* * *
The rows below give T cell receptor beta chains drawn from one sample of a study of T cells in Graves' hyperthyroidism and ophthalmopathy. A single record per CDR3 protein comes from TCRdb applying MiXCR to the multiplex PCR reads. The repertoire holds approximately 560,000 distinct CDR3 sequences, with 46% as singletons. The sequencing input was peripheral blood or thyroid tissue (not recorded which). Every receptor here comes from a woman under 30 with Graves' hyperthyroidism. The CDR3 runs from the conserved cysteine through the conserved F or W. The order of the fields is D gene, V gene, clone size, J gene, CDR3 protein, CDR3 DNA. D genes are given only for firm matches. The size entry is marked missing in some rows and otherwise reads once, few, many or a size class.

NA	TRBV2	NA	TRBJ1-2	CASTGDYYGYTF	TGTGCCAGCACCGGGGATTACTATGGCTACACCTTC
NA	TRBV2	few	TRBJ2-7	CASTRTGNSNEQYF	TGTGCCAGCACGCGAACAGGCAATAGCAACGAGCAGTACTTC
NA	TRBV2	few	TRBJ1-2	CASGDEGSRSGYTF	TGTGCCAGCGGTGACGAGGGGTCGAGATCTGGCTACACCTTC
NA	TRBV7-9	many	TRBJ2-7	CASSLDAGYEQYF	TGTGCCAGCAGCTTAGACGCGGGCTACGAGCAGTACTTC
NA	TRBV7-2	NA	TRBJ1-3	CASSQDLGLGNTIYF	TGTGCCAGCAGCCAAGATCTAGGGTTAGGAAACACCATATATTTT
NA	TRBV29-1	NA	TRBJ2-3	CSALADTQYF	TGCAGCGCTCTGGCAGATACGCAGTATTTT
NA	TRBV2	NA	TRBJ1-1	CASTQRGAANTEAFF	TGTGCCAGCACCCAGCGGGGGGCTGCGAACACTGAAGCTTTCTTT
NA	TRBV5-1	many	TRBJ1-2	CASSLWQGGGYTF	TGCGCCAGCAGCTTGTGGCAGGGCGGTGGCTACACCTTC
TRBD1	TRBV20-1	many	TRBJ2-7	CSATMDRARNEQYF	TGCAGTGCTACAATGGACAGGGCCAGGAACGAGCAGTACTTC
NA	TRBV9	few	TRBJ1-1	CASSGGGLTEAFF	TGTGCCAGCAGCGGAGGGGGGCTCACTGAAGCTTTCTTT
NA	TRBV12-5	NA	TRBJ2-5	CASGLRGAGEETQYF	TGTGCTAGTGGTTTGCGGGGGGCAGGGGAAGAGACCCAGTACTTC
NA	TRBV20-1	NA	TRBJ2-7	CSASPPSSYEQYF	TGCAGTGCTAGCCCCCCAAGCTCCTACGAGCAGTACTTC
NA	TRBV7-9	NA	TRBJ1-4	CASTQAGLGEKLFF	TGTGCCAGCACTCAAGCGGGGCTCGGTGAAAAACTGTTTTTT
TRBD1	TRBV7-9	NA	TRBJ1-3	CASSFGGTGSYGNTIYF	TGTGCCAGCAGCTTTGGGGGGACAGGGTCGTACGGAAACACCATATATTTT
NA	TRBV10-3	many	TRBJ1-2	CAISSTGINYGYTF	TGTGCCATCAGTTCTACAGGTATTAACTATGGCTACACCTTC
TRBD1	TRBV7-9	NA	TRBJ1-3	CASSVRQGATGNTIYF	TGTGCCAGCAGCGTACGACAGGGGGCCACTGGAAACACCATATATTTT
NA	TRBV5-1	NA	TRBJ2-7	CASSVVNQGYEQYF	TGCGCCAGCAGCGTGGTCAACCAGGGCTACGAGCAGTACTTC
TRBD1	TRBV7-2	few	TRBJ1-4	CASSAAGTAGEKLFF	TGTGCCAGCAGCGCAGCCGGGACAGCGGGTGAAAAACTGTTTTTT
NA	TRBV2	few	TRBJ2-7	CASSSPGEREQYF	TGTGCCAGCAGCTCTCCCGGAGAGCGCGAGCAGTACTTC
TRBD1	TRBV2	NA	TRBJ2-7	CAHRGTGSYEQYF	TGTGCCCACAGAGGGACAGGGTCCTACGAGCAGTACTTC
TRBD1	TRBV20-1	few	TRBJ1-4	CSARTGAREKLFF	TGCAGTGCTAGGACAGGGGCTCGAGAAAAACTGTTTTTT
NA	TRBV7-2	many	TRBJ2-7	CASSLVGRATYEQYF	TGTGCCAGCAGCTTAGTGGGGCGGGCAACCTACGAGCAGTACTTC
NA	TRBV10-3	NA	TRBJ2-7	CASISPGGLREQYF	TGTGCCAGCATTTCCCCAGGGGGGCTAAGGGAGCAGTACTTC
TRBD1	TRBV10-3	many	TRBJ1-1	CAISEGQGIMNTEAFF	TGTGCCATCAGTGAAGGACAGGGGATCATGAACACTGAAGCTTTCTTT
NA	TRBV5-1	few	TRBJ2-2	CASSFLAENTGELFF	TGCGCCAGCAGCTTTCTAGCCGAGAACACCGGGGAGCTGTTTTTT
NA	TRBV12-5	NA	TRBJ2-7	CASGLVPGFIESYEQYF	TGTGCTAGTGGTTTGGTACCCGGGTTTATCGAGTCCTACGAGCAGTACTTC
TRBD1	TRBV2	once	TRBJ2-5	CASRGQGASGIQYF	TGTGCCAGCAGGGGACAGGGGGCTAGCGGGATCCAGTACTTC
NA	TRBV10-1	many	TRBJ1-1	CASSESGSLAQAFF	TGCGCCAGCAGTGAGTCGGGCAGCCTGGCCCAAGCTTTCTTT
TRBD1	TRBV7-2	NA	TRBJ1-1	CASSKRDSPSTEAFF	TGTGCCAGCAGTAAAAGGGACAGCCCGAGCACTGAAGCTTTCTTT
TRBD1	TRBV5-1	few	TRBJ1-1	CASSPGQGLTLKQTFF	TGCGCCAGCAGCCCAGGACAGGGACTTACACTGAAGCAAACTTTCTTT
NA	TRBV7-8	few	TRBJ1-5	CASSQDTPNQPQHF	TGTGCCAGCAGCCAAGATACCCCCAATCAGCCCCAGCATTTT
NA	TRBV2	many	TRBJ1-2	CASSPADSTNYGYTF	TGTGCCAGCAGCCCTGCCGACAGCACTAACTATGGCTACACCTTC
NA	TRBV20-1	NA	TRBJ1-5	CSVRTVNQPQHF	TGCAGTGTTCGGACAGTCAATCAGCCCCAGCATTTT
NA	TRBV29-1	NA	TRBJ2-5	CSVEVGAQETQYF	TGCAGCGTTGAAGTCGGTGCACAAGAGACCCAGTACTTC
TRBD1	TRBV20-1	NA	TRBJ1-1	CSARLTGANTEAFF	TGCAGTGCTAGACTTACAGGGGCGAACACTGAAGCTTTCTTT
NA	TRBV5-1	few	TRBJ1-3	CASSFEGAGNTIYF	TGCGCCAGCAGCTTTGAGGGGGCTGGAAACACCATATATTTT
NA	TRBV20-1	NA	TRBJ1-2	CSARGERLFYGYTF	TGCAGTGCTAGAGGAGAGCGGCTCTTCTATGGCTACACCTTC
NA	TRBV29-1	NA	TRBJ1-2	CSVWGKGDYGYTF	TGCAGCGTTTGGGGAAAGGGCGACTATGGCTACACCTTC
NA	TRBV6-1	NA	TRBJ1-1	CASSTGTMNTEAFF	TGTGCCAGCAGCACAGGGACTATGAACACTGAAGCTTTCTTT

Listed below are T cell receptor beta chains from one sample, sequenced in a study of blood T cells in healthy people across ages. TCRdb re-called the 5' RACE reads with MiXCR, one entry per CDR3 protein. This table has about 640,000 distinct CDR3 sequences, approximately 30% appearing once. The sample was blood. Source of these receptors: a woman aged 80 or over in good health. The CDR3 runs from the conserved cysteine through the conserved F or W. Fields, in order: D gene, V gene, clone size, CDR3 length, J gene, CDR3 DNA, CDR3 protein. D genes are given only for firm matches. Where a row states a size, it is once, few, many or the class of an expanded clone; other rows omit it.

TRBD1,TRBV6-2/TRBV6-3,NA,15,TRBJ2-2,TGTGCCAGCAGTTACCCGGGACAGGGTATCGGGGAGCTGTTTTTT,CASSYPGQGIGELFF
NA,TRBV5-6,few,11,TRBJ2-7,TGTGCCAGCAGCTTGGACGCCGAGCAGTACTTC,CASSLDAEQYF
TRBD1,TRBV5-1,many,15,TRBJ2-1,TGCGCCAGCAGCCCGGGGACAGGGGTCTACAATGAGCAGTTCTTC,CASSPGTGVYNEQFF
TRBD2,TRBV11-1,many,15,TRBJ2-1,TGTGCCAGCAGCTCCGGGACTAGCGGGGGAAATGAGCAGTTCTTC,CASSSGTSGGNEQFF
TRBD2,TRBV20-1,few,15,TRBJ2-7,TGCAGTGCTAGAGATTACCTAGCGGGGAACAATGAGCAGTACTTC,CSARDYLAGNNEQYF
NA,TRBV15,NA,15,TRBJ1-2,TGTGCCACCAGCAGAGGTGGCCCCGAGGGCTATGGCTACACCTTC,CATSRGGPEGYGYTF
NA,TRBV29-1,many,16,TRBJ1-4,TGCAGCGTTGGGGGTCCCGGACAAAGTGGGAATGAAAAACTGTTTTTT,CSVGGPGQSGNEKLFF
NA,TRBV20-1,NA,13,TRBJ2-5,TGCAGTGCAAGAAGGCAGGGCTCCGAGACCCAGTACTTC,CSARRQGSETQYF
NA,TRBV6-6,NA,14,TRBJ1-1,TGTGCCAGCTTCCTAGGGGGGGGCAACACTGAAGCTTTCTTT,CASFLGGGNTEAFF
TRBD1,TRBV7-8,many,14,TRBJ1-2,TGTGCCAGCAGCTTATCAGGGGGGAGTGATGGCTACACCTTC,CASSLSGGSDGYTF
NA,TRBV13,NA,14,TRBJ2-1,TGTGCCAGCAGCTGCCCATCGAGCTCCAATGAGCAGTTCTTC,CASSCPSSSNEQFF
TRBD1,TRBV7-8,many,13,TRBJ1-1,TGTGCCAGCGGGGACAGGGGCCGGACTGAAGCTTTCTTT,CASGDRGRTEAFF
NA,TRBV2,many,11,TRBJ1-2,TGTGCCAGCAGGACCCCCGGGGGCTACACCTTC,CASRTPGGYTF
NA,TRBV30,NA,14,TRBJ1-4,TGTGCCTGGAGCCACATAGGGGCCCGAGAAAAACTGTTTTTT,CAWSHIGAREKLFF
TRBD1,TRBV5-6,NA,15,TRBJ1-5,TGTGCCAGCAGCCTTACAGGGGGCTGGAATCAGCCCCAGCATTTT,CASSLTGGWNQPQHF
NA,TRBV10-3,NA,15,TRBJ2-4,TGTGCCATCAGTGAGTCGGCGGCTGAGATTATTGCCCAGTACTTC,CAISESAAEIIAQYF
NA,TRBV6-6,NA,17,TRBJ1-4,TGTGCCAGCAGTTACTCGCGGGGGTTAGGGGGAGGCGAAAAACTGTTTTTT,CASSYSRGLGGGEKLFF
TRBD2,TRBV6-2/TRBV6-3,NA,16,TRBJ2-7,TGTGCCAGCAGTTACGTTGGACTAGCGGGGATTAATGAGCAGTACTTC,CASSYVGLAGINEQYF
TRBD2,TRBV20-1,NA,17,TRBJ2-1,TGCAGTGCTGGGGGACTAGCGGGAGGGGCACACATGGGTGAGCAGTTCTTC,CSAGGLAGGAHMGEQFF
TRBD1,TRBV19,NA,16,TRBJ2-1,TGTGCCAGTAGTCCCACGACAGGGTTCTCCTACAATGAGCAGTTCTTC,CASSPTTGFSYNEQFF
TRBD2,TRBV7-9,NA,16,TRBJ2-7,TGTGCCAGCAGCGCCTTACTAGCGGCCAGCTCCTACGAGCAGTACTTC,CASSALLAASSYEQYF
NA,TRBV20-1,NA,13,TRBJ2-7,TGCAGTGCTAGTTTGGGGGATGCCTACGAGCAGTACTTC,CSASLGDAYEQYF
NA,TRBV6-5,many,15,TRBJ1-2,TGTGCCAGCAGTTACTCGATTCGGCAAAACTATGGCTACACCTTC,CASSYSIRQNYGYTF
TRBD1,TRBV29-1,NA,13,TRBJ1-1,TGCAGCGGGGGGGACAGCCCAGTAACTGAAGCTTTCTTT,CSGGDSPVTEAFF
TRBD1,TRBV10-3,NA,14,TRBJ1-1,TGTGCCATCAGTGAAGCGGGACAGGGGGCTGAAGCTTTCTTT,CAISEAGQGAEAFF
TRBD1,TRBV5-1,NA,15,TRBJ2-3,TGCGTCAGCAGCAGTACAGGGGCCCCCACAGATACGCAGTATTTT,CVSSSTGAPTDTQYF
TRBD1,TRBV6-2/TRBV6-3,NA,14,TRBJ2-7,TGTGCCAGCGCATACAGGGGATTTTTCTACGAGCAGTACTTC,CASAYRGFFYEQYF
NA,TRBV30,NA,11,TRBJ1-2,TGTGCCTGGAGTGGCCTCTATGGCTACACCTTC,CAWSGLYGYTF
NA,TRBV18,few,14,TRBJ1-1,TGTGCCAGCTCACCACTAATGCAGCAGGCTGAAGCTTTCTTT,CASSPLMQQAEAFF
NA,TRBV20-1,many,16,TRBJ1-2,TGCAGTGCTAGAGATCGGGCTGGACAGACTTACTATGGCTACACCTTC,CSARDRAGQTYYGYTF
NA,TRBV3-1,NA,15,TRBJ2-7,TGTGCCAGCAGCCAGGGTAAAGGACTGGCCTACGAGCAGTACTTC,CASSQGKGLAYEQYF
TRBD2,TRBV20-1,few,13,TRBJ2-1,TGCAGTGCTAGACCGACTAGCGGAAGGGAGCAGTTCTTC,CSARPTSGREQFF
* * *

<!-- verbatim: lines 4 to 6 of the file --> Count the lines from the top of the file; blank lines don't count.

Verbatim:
NA	TRBV2	few	TRBJ1-2	CASGDEGSRSGYTF	TGTGCCAGCGGTGACGAGGGGTCGAGATCTGGCTACACCTTC
NA	TRBV7-9	many	TRBJ2-7	CASSLDAGYEQYF	TGTGCCAGCAGCTTAGACGCGGGCTACGAGCAGTACTTC
NA	TRBV7-2	NA	TRBJ1-3	CASSQDLGLGNTIYF	TGTGCCAGCAGCCAAGATCTAGGGTTAGGAAACACCATATATTTT